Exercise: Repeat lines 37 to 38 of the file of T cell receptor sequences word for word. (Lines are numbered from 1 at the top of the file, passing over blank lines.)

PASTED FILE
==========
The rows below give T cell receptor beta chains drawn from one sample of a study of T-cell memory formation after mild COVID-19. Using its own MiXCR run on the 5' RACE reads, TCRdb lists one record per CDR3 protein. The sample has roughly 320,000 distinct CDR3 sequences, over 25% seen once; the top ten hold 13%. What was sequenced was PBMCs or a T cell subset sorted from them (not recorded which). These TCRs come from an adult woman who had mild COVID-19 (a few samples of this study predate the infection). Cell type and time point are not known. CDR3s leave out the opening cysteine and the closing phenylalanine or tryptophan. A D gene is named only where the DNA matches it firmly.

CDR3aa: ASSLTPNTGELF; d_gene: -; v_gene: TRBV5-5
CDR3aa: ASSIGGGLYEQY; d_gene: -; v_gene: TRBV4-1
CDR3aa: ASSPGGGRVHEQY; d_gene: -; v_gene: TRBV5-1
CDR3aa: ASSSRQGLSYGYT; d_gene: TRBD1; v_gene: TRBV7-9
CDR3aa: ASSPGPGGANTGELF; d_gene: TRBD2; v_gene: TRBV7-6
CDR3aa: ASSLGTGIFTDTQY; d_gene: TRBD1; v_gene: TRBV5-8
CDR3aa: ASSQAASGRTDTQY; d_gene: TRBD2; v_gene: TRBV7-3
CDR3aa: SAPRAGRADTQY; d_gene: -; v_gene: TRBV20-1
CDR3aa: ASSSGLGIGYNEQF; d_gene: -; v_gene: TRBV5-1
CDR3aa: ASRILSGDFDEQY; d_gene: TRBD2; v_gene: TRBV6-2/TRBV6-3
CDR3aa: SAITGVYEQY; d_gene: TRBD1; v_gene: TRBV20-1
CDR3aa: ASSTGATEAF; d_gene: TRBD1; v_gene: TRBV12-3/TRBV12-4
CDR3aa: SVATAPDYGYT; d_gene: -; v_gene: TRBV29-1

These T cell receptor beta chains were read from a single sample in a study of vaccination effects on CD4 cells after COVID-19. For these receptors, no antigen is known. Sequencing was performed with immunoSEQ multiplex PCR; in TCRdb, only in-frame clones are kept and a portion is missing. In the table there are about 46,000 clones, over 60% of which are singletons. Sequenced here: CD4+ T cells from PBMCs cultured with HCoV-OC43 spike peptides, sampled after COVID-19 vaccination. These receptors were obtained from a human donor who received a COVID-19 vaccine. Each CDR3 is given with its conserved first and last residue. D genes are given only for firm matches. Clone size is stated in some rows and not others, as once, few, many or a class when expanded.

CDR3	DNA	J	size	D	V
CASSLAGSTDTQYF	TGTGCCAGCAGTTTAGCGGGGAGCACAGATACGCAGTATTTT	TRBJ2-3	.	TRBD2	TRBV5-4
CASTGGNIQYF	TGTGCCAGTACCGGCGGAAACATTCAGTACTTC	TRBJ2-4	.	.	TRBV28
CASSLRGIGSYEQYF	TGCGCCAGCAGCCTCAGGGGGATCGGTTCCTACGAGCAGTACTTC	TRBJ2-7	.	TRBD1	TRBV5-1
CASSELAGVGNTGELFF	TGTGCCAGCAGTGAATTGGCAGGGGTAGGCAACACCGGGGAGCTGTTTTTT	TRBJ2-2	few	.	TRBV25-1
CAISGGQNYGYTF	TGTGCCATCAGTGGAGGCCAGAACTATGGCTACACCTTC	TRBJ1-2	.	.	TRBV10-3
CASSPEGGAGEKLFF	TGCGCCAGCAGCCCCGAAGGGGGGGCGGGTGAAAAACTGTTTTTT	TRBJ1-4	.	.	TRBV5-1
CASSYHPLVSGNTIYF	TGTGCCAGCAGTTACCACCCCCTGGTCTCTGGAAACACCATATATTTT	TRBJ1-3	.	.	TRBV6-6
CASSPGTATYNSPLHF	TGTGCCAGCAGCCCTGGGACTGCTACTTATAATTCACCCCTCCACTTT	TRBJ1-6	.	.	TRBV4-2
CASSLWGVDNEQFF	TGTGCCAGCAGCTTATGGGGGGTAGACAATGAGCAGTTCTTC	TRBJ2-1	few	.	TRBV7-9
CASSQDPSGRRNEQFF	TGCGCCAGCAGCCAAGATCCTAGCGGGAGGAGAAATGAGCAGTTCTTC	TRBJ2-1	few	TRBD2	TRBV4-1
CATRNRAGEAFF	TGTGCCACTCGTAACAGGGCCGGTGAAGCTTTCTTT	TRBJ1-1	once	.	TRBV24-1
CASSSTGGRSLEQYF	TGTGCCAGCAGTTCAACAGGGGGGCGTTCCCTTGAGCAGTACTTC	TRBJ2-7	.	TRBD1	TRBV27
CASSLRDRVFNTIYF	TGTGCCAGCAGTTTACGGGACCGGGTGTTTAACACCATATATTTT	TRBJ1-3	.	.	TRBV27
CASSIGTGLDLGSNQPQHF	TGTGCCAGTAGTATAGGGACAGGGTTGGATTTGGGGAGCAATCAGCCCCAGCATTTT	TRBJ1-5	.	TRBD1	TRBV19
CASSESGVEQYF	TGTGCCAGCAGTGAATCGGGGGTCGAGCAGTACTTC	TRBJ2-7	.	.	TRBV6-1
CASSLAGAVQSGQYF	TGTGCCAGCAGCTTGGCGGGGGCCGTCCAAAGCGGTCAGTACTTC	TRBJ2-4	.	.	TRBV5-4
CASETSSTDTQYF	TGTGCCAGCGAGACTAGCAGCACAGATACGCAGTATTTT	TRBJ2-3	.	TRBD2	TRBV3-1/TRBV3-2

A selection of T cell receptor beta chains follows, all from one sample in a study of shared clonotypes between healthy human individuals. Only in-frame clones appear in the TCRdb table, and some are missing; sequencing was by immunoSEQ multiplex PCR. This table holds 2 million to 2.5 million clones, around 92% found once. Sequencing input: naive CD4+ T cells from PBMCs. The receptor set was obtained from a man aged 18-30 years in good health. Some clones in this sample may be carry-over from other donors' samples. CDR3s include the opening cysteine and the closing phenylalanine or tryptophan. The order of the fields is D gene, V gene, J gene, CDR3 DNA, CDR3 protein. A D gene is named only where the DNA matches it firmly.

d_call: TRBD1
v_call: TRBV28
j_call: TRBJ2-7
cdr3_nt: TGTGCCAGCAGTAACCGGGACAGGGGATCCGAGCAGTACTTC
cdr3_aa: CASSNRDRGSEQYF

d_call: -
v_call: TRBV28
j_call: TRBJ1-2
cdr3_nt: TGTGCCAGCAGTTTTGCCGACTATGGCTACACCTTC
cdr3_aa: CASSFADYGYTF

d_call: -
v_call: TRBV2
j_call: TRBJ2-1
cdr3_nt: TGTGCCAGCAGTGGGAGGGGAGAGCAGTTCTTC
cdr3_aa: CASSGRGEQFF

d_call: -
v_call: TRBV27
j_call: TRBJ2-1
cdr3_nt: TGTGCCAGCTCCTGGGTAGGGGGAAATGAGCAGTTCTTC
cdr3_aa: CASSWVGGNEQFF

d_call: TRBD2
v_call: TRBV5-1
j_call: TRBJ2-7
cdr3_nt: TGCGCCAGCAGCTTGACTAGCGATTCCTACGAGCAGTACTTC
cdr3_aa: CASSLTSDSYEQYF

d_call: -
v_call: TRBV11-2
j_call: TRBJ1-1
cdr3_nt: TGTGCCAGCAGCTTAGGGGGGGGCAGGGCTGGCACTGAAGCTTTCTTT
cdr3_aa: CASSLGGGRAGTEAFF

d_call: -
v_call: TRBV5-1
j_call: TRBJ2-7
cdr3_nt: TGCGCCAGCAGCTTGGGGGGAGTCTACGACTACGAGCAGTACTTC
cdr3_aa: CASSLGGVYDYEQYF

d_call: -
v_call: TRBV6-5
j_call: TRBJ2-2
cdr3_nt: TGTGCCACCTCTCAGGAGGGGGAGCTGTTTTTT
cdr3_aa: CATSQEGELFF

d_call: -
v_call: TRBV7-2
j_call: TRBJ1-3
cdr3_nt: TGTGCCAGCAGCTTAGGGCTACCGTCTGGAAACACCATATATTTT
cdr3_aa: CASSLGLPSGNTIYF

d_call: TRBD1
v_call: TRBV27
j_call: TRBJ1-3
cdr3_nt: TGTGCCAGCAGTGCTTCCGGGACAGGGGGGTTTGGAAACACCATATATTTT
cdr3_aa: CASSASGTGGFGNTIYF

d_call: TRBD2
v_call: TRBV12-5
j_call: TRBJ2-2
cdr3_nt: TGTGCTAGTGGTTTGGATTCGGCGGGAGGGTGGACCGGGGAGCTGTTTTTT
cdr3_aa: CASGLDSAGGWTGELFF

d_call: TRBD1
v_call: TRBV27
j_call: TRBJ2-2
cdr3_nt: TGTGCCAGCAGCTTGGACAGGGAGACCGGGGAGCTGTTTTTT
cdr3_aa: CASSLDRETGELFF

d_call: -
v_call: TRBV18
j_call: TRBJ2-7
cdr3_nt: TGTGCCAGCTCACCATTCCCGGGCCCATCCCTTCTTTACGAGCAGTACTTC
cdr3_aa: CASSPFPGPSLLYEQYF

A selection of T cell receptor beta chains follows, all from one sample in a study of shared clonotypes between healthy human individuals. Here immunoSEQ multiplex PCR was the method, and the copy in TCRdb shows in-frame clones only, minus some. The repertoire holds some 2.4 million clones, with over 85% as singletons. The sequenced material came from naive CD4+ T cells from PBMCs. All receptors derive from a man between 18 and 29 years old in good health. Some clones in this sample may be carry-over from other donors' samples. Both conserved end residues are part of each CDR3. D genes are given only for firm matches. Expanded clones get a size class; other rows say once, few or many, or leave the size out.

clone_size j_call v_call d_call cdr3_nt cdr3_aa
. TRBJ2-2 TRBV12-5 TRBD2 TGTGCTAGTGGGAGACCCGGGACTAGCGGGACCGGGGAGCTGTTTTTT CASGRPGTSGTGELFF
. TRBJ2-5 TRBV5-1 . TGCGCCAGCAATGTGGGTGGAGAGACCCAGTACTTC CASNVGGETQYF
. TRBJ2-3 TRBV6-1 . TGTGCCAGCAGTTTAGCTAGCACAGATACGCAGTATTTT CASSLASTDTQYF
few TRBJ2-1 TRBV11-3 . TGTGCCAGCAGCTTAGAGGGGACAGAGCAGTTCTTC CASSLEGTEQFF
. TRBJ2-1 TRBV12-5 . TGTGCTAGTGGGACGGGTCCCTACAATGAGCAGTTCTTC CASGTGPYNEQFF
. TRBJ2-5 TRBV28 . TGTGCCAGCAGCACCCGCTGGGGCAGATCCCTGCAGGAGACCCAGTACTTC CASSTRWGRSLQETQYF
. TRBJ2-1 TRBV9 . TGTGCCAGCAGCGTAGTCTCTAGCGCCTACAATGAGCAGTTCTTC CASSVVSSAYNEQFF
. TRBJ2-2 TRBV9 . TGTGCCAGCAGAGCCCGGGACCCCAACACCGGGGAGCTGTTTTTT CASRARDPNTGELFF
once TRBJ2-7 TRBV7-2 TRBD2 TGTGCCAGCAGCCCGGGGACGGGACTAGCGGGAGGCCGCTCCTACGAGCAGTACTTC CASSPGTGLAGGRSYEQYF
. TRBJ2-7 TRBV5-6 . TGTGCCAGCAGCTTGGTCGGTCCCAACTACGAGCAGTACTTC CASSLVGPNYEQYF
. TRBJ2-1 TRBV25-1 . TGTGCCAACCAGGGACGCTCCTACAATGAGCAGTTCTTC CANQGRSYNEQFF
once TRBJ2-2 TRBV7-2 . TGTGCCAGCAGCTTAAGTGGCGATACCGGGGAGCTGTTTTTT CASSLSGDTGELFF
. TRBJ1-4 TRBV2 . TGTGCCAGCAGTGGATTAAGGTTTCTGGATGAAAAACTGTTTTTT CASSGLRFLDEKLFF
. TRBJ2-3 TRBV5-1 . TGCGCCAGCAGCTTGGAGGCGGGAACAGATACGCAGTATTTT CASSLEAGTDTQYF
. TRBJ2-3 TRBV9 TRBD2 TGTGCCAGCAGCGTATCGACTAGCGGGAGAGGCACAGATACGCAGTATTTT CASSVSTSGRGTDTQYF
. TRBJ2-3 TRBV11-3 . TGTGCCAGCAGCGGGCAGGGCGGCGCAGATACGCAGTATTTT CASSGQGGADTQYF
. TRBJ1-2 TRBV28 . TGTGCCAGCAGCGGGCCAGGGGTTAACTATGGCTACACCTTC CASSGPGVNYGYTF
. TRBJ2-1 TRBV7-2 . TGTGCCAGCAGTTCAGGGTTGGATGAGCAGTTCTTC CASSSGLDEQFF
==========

j_call: TRBJ2-7
cdr3_nt: TGTGCCAGCAGTAACCGGGACAGGGGATCCGAGCAGTACTTC